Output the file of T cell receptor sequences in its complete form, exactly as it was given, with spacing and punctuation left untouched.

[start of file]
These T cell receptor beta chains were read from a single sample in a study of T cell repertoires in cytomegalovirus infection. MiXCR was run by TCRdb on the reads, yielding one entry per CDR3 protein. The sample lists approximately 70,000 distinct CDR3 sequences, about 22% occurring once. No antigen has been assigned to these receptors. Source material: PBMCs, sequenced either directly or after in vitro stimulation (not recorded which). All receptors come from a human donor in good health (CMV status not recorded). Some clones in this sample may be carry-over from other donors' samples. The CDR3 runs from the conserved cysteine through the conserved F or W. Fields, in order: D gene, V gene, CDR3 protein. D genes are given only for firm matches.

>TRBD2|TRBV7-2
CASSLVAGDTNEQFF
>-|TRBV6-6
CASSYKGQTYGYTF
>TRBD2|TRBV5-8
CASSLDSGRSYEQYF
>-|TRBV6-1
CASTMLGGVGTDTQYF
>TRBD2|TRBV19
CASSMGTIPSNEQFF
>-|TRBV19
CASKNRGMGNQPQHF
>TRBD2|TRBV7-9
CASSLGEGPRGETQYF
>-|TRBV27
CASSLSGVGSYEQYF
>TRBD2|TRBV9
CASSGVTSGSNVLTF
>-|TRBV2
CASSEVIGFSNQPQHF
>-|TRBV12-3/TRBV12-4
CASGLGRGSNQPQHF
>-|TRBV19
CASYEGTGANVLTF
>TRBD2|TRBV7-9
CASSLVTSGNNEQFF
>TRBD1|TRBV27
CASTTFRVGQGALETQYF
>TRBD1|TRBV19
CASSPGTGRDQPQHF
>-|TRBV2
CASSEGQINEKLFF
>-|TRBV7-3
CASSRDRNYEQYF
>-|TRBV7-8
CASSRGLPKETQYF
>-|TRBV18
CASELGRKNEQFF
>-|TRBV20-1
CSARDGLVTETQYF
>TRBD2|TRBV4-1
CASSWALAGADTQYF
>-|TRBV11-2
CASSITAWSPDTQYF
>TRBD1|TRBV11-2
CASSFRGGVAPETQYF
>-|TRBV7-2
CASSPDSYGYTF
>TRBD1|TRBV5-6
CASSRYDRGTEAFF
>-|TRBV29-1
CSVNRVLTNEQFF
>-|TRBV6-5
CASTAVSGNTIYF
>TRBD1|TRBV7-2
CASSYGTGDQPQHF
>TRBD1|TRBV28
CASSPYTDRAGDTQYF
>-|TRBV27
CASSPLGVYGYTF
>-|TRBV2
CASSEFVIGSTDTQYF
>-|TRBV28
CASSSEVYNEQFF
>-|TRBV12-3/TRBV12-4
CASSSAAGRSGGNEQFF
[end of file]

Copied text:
These T cell receptor beta chains were read from a single sample in a study of T cell repertoires in cytomegalovirus infection. MiXCR was run by TCRdb on the reads, yielding one entry per CDR3 protein. The sample lists approximately 70,000 distinct CDR3 sequences, about 22% occurring once. No antigen has been assigned to these receptors. Source material: PBMCs, sequenced either directly or after in vitro stimulation (not recorded which). All receptors come from a human donor in good health (CMV status not recorded). Some clones in this sample may be carry-over from other donors' samples. The CDR3 runs from the conserved cysteine through the conserved F or W. Fields, in order: D gene, V gene, CDR3 protein. D genes are given only for firm matches.

>TRBD2|TRBV7-2
CASSLVAGDTNEQFF
>-|TRBV6-6
CASSYKGQTYGYTF
>TRBD2|TRBV5-8
CASSLDSGRSYEQYF
>-|TRBV6-1
CASTMLGGVGTDTQYF
>TRBD2|TRBV19
CASSMGTIPSNEQFF
>-|TRBV19
CASKNRGMGNQPQHF
>TRBD2|TRBV7-9
CASSLGEGPRGETQYF
>-|TRBV27
CASSLSGVGSYEQYF
>TRBD2|TRBV9
CASSGVTSGSNVLTF
>-|TRBV2
CASSEVIGFSNQPQHF
>-|TRBV12-3/TRBV12-4
CASGLGRGSNQPQHF
>-|TRBV19
CASYEGTGANVLTF
>TRBD2|TRBV7-9
CASSLVTSGNNEQFF
>TRBD1|TRBV27
CASTTFRVGQGALETQYF
>TRBD1|TRBV19
CASSPGTGRDQPQHF
>-|TRBV2
CASSEGQINEKLFF
>-|TRBV7-3
CASSRDRNYEQYF
>-|TRBV7-8
CASSRGLPKETQYF
>-|TRBV18
CASELGRKNEQFF
>-|TRBV20-1
CSARDGLVTETQYF
>TRBD2|TRBV4-1
CASSWALAGADTQYF
>-|TRBV11-2
CASSITAWSPDTQYF
>TRBD1|TRBV11-2
CASSFRGGVAPETQYF
>-|TRBV7-2
CASSPDSYGYTF
>TRBD1|TRBV5-6
CASSRYDRGTEAFF
>-|TRBV29-1
CSVNRVLTNEQFF
>-|TRBV6-5
CASTAVSGNTIYF
>TRBD1|TRBV7-2
CASSYGTGDQPQHF
>TRBD1|TRBV28
CASSPYTDRAGDTQYF
>-|TRBV27
CASSPLGVYGYTF
>-|TRBV2
CASSEFVIGSTDTQYF
>-|TRBV28
CASSSEVYNEQFF
>-|TRBV12-3/TRBV12-4
CASSSAAGRSGGNEQFF